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Brandon M.
Brandon M., Family Law Attorney
Category: Family Law
Satisfied Customers: 12620
Experience:  Attorney experienced in all aspects of family law
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I was married 19 years ago and about 3 years into the marriage

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I was married 19 years ago and about 3 years into the marriage I left my husband due to domestic violence issues. We have two children together who are now adults. We have both led seperate lives and only communication we have over the years had related to child support. I filed for divorce 15 years ago, but he has always avoided court and not cooperated. I've followed up a few times to get him to sign the papers, but he refuses. I went into court recently, and the clerk says the divorce case has been closed and must be started over again. (is this true).

Now, I am trying to qualify for a loan to purchase a home and the bank will not finance unless I show proof of divorce or at least legal seperation. If I have to start over, then the process will take 6 months to final. My question is are we already technically legally seperated since we have had seperate lives for 15 years? He even filed for bankruptcy a couple years ago, and neither collectors or the BK trustee were interested in my assets.

I asked him again tonight to please just sign the papers so it will be over, and he is playing games telling me I need to ask nicer. I am practically begging him, but communication is limited since there is still a domestic violence restraining order against him for another 5 years.

Also, if we are considered married and he continues to refuse to cooperate, am I entitled to his assets? He receives tribal money since he is native-american and is now receiving monthly checks averaging $14,000. I've even seen checks for $19,000 for one month. If he wants to play games, am I entitled to community property?

Brandon M. :

Hello there.

Brandon M. :

Hi, can you see this?

Customer: yes
Customer: hi
Brandon M. :

Great. Thank you for your question.

Brandon M. :

A legal separation is a formal process. It is not achieved by mere separation. One of the spouses must file for legal separation, and the other spouse must have the opportunity to respond in court.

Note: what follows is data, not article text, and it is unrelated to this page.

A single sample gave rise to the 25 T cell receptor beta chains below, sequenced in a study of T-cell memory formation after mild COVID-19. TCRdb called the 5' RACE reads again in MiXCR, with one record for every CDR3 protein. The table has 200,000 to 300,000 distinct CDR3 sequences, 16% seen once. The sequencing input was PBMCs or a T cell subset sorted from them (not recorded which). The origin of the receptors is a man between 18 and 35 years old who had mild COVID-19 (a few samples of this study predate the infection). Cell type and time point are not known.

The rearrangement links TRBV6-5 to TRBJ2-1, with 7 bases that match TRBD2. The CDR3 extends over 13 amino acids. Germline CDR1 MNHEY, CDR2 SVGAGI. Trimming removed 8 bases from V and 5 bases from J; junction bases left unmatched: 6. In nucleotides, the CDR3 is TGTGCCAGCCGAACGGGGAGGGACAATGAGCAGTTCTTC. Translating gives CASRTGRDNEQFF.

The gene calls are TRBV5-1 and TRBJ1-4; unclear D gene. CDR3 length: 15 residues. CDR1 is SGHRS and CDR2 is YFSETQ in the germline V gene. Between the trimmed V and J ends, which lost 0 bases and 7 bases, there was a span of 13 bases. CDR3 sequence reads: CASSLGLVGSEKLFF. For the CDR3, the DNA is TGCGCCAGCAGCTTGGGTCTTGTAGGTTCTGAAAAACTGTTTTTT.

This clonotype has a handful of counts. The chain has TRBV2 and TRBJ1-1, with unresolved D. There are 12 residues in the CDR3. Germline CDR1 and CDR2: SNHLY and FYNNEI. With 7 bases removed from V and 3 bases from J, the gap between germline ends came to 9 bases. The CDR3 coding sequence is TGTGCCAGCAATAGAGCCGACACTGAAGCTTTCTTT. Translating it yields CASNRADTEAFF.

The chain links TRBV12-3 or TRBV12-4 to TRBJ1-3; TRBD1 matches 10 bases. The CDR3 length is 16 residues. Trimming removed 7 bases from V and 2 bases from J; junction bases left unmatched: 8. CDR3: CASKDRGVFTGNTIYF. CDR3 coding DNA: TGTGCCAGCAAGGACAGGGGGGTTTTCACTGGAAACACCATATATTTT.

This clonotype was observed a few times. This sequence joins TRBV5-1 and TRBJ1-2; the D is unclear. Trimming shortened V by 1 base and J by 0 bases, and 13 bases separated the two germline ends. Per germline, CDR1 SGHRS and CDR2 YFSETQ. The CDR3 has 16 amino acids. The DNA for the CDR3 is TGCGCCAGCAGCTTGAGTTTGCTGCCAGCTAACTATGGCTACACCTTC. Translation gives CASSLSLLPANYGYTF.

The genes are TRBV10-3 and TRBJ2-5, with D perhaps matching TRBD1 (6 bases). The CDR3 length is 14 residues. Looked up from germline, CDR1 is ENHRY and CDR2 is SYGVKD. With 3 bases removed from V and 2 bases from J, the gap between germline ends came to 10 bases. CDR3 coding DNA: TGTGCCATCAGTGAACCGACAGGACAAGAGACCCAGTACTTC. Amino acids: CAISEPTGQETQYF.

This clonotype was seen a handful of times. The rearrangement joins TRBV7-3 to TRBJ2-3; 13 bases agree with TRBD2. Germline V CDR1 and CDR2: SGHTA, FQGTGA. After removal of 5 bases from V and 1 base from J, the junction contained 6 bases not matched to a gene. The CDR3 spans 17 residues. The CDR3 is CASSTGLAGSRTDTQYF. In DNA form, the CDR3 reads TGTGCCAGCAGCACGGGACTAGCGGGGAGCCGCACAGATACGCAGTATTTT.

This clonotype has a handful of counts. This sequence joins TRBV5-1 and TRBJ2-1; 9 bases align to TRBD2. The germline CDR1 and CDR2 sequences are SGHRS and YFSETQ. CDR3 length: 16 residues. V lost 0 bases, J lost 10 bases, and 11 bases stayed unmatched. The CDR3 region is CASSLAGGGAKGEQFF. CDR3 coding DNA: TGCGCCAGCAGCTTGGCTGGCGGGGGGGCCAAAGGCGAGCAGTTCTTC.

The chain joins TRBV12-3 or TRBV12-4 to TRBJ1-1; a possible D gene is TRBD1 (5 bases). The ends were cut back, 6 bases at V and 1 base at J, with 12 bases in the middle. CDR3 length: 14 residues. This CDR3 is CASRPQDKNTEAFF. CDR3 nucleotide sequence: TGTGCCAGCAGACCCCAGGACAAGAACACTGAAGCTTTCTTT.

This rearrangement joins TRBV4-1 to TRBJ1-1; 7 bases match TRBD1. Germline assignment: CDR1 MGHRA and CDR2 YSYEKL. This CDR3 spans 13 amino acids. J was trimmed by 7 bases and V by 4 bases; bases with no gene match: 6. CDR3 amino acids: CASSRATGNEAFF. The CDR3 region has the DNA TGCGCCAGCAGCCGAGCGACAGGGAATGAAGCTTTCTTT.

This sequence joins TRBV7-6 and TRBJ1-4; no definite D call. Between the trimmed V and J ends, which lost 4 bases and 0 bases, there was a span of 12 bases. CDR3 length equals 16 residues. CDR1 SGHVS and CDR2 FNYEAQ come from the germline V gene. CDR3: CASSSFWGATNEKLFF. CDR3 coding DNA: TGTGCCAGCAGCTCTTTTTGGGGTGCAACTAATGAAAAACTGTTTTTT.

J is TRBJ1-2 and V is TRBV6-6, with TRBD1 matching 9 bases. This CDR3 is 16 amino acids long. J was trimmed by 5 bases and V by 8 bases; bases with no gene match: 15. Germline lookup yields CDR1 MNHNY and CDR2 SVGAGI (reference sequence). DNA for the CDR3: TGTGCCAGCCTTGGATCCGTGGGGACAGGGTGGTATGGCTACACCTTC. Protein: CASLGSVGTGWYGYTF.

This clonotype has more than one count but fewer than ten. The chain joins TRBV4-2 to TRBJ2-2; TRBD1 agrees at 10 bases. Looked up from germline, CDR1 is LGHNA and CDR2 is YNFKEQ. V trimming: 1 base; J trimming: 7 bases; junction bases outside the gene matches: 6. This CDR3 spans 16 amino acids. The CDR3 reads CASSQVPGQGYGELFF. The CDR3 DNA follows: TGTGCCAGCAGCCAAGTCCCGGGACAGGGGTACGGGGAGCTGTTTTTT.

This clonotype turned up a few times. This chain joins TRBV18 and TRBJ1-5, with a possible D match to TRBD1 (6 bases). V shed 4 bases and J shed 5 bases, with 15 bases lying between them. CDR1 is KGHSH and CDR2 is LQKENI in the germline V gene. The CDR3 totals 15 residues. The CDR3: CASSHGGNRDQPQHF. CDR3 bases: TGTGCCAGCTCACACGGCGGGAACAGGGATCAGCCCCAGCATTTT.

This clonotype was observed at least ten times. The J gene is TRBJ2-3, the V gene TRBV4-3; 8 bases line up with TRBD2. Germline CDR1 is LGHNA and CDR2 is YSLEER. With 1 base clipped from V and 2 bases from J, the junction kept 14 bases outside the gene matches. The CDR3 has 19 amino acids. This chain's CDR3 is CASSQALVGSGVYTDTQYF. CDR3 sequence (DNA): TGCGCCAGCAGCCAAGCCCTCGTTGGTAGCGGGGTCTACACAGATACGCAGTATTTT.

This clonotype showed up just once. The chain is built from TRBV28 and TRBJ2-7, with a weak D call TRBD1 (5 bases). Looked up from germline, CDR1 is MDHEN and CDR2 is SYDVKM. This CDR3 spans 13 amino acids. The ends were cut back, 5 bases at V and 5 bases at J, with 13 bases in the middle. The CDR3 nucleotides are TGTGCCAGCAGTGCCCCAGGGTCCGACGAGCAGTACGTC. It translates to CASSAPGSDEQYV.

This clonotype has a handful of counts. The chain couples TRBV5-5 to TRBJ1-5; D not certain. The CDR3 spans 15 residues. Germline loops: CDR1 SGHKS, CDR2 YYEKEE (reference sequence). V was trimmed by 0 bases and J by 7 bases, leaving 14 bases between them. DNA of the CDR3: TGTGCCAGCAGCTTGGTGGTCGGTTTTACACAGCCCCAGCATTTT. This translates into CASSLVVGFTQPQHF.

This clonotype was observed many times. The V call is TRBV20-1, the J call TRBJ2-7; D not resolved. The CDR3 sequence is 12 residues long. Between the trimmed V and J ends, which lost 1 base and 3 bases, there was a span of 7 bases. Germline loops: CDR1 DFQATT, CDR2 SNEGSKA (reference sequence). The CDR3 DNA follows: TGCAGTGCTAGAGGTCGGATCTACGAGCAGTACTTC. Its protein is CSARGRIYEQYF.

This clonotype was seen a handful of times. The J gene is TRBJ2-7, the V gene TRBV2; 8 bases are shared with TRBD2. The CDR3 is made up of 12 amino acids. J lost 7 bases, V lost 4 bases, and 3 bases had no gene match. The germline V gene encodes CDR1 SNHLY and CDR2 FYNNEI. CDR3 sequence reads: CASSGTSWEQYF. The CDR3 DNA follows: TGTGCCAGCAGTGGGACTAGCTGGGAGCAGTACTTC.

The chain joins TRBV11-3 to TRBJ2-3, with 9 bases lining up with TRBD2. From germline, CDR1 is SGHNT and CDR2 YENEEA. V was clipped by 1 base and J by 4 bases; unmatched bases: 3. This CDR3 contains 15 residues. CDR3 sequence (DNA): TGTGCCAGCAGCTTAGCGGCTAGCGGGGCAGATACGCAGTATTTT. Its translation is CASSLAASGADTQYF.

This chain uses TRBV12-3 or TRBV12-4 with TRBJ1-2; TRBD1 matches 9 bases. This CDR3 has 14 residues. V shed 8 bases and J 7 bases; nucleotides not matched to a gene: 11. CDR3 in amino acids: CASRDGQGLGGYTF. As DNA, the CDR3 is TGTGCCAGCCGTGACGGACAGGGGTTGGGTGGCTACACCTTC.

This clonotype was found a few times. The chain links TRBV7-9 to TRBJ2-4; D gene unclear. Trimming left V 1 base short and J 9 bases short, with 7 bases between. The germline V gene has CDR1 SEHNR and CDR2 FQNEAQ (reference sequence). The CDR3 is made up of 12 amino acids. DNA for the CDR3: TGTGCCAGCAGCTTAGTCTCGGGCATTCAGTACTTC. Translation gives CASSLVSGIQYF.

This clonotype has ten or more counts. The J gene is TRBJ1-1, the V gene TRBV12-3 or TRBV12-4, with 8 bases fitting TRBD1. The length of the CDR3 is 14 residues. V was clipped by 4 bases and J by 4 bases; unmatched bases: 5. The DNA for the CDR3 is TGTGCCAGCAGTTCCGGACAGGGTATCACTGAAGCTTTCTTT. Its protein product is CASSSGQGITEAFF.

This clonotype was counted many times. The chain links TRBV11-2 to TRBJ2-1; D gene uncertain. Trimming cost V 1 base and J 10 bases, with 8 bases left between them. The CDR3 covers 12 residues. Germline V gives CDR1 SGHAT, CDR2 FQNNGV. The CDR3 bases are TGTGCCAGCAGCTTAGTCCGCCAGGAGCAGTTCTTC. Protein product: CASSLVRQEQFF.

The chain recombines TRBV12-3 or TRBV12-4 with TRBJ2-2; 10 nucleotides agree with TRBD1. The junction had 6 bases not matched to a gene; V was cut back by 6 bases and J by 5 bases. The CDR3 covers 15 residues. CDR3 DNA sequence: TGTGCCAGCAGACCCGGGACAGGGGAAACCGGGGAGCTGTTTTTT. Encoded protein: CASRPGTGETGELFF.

Customer: ok. so we are considered married then even after 15 years?
Brandon M. :

Regardless of the fact that you have lived separately and had only limited communication for the last 15 years would not create a legal separation or divorce. You would still be considered married unless a court adjudicated you as divorced.

Brandon M. :


Customer: ok, so do I need to restart the process again and wait the 6 months?
Brandon M. :

Well, I'm sorry to say that you would still be technically married, so if the lender wants proof of your divorce, you will have to wait 6 months.

Brandon M. :

That said, there is no wait period to get a legal separation.

Customer: since we are considered 'married' and he refuses to cooperate, do I own half his assets, including his house, vehicles, income, etc?
Brandon M. :

A divorce can't be effectuated for 6 months after filing, but a legal separation has no restriction of that nature.

Brandon M. :

So if you want to hurry things along, you may want to legally separate now and change that to a divorce later.

Brandon M. :

Before I address the question of asset division, does my answer to that first part make sense?

Customer: Yes, makes total sense.
Customer: I was hoping there was a loophole somewhere
Brandon M. :

Well, because the nuances of every case are different, you should not rely on this information as complete or advice without consulting in person with counsel, but that said, you're married until a court divorces you, and you are not legally separated until a court declares you legally separated.

Customer: Can I walk into court Tuesday, file papers for legal seperation, schedule a hearing, and make it happen even without his cooperation?